A few years back, some good Canadian folks filming a documentary on romantic comedies asked me to participate in their fine project. The subject of the doc was about how romantic comedies have a tendency to create, in real life, expectations that most men are unable to meet. In Sex, Drugs, and Cocoa Puffs, Chuck Klosterman, takes that notion a step further, blaming his inability to satisfy women on John Cusack, reasoning that Lloyd Dobler has set an example that neither he, nor any other man, can ever reasonably duplicate. He writes:
It appears that countless women born between the years of 1965 and 1978 are in love with John Cusack. I cannot fathom how he isn’t the number one box-office star in America, because every straight girl I know would sell her soul to share a milkshake with that motherfucker … But here’s the thing that these … women don’t seem to realize. They don’t love John Cusack. They love Lloyd Dobler. When they see Mr. Cusack, they are still seeing the optimistic, charmingly loquacious teenager he played in Say Anything.
And what these women also fail to understand, at least in my opinion, is that many of these lofty expectations are built around a myth that Lloyd Dobler and Diane Court — after the ding of the seat belt light, and after they safely landed in London — managed to stay together and live happily ever after, populating the world with ‘Lil Doblers and spending their golden years in a rocking chair sipping on Country Time Lemonade. Well, here’s a reality check, Captain Stupendously Obvious: Over half of all marriages end in divorce and, I suspect, that number is even higher when the two spouses are high-school sweethearts. Of course, it’s no secret that marriages don’t always last, but even when they do, arguments and lifestyle compromises are inevitable. If Lloyd Dobler and Diane Court were still together today (they are not, I conjecture), you can bet your ass that Lloyd is selling or processing something sold or processed to take care of Lloyd, Jr. and provide Diane with the sort of comforts she was accustomed to when her father was bilking the nursing home. You don’t give up a house in the ‘burbs with a jukebox in it to live off the fat of the land and watch your husband toil away with a failed kickboxing career (“sport of the future?” Ha!), now do you? Not even for the freakin’ Ice Man.
So, I’m here to provide a public service to men everywhere by lowering those expectations, and — in the process — hopefully dispel any beliefs that your favorite romantic-comedy heroes and heroines always managed to stay together through thick and thin, through sickness and in health, and after the credits have rolled. What I intend to do is not just pull something out of my ass, but to look at the characters and — taking into account my assumptions about human nature — project what happened to these couples based upon their personality types and tendencies. And be warned: There are cinematic and real-life spoilers ahead, so if you’d like to keep your fond memories intact, you best skedaddle.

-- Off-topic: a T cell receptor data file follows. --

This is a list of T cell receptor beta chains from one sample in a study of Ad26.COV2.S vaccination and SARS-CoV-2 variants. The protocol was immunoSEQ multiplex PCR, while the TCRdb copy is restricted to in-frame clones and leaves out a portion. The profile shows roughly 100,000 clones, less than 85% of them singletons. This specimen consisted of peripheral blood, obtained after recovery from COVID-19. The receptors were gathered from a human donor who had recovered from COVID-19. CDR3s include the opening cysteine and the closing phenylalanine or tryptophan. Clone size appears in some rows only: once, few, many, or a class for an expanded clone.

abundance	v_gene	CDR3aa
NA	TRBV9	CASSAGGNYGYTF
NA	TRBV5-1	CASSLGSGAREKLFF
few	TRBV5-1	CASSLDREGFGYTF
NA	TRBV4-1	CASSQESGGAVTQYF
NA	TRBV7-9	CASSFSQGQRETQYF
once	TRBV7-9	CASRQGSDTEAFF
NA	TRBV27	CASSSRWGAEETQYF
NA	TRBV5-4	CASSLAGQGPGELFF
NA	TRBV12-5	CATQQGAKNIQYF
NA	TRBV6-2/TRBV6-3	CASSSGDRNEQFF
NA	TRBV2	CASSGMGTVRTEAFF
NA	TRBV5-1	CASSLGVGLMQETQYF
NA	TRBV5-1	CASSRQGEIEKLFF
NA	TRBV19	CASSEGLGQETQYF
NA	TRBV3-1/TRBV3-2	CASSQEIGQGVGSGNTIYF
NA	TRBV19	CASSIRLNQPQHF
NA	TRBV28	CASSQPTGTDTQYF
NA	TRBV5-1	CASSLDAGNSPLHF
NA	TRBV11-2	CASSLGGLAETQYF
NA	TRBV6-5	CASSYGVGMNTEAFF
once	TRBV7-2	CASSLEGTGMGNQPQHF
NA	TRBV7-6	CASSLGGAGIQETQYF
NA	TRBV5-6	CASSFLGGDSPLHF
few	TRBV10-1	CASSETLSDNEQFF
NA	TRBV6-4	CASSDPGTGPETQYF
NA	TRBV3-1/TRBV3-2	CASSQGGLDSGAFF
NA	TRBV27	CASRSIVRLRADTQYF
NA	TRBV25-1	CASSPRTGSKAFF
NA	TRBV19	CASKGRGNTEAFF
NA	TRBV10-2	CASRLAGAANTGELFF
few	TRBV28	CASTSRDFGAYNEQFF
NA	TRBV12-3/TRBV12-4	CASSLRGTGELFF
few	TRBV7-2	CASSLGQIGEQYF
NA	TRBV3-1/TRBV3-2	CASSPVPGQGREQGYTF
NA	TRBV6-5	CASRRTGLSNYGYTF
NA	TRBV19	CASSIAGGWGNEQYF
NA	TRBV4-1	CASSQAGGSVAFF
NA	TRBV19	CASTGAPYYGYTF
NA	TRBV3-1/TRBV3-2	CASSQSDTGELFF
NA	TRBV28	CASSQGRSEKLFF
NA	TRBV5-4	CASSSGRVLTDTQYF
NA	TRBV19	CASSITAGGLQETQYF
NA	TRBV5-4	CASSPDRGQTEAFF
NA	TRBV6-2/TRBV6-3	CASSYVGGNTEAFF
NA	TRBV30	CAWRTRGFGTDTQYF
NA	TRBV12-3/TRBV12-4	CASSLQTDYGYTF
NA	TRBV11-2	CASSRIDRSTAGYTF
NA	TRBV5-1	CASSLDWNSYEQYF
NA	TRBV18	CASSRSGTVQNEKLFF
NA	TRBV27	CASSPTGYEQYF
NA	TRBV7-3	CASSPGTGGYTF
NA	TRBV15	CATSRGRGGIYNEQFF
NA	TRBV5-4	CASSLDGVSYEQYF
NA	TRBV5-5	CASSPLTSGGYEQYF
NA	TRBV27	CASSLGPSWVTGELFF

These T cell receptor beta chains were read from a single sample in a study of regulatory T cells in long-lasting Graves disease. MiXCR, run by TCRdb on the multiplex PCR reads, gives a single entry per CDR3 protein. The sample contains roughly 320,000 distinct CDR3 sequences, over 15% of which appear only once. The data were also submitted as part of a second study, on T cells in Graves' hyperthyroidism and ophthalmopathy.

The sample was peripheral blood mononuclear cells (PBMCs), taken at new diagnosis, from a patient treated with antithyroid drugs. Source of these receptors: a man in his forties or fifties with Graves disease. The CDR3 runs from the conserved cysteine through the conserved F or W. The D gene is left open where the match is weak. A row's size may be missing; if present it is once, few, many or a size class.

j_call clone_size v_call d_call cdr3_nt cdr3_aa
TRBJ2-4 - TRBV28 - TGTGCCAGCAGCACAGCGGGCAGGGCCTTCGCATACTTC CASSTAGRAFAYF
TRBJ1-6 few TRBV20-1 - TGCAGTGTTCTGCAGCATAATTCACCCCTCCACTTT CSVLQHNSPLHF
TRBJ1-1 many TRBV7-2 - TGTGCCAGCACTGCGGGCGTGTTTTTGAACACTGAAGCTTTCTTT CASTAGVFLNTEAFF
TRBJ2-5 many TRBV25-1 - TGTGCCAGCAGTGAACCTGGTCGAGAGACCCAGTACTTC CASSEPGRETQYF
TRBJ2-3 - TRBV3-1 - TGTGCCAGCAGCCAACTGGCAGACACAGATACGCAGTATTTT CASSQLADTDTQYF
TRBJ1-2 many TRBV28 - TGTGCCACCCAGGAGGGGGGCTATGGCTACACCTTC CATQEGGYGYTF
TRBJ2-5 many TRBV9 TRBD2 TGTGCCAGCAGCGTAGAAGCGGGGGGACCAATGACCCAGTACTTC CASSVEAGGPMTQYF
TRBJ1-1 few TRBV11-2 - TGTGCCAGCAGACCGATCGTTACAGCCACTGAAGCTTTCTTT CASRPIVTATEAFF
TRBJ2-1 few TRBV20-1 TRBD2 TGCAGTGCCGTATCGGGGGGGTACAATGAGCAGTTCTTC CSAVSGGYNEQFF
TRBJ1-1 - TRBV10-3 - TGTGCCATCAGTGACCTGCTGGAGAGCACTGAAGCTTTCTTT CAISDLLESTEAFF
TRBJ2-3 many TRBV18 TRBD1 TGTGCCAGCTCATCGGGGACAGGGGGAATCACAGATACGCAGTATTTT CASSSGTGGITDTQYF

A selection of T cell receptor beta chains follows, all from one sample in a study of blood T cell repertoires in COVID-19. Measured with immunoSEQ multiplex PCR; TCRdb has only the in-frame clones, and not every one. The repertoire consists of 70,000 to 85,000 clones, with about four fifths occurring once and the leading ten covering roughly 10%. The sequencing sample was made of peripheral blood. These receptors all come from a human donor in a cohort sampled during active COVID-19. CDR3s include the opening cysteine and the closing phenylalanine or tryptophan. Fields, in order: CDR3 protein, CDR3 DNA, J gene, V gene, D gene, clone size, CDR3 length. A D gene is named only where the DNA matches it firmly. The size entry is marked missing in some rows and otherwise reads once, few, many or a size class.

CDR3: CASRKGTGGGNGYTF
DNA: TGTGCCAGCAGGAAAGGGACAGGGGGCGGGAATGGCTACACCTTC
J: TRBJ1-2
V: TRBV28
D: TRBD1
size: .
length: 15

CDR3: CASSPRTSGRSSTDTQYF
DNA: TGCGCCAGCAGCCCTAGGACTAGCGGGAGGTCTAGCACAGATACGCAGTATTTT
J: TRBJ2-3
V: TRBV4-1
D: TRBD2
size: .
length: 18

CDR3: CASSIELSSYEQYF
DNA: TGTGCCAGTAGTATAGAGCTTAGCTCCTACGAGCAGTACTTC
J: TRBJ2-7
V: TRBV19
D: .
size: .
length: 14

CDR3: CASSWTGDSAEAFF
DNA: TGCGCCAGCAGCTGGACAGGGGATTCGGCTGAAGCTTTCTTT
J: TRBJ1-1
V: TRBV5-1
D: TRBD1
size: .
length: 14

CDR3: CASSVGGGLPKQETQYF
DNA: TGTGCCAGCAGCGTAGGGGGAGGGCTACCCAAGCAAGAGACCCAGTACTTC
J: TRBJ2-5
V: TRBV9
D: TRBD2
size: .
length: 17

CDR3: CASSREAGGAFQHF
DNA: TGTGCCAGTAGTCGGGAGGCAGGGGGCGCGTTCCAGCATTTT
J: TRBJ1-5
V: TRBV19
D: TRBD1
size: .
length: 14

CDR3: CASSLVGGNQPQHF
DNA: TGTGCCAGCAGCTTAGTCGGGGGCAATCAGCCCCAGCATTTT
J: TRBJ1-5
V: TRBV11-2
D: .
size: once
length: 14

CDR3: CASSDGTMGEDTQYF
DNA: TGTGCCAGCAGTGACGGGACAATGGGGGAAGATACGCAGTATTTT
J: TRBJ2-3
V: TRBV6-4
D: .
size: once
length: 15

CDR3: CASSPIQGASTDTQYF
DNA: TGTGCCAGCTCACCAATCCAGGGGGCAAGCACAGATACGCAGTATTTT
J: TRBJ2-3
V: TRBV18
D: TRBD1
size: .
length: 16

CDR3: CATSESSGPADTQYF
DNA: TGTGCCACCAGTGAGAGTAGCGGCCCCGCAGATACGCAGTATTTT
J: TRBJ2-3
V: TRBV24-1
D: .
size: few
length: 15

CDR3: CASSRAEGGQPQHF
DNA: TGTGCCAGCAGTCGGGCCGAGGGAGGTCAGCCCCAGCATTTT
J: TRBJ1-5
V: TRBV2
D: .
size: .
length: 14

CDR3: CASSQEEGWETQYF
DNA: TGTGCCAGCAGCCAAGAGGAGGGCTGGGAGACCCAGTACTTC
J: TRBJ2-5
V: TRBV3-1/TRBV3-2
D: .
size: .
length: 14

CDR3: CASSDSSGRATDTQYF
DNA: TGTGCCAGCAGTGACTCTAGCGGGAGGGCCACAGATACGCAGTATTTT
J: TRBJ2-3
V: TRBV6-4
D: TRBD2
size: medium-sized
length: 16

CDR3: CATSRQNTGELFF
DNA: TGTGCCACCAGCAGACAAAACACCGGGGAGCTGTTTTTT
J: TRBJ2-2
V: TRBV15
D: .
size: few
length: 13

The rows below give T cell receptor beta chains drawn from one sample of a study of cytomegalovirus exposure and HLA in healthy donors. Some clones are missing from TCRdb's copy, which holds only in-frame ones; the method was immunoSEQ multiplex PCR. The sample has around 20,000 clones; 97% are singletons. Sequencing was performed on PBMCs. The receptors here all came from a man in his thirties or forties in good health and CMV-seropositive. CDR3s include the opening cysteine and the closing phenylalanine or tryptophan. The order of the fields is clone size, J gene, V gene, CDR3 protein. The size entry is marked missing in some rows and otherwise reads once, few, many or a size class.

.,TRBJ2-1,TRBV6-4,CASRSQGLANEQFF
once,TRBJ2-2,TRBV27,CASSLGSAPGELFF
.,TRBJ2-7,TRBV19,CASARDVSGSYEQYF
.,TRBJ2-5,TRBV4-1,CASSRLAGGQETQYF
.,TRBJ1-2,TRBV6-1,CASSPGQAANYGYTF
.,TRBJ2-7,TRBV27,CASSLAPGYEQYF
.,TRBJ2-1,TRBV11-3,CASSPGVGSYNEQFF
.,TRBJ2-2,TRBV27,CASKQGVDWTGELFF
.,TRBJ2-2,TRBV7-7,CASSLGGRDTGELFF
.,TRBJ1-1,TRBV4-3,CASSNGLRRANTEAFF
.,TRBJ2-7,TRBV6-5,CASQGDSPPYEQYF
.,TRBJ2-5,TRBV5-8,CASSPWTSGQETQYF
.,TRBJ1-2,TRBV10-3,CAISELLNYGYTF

Westley and Buttercup, The Princess Bride: As it turns out, “true love” can only get you so far in the end. Buttercup, as you may recall, fell in love with a poor farm boy, but you could tell it was solely a physical attraction; after all, before carrying Buttercup through the fire swamp, Westley had never exchanged anything more than the occasional “as you wish” with her. She wanted him for his chiseled abs and his ability to fetch her pails of water. The truth is, Buttercup really didn’t know that much about Westley. Though his stint as the Dread Pirate Roberts made him more appealing on a purely thrill-of-the-adventure sexual level, it was yet another mask for his true personality: An undereducated, slightly brutish, peasant. Sure, sure — saving Buttercup from an Evil Prince bought him a few years of unconditional affection, years in which she tolerated Westley’s loutish ways (he never lifted the seat in the outhouse, for instance). But she always wanted to read or talk about her feelings, while all Westley wanted to do was appreciate her “perfect breasts” and swashbuckle. Moreover, as you may recall from their initial courtship, “nothing gave Buttercup as much pleasure as ordering Westley around,” and after the luster of their new relationship began to fade a little, Buttercup fell into old habits. Westley, however, stopped finding her incessant demands endearing; he just thought she was a nag (through the years, his “as you wish” grew more and more sarcastic).
Still, divorce being out of fashion during that era, Buttercup and Westley did remain married. Nevertheless, Westley — who missed sailing and swording with his pals — would often leave for weeks or months at a time, filling in for Inigo Montoya when his old friend wanted to take a vacation from being the current Dread Pirate Roberts. It was during one of those stints — on Westley’s 39th birthday — when he was finally killed. It was friendly fire, unfortunately; during a sword battle, he was gutted by the backswing of one of his compatriots. During his last few seconds of life, however, all his affection for Buttercup came flooding back, and his last words, naturally, were simply “as you …(*gurgle*).” Buttercup, forgetting the bickering and animosity of the last few years, lived as a widow for another three decades, during which time she wrote romance novels based upon their adventures.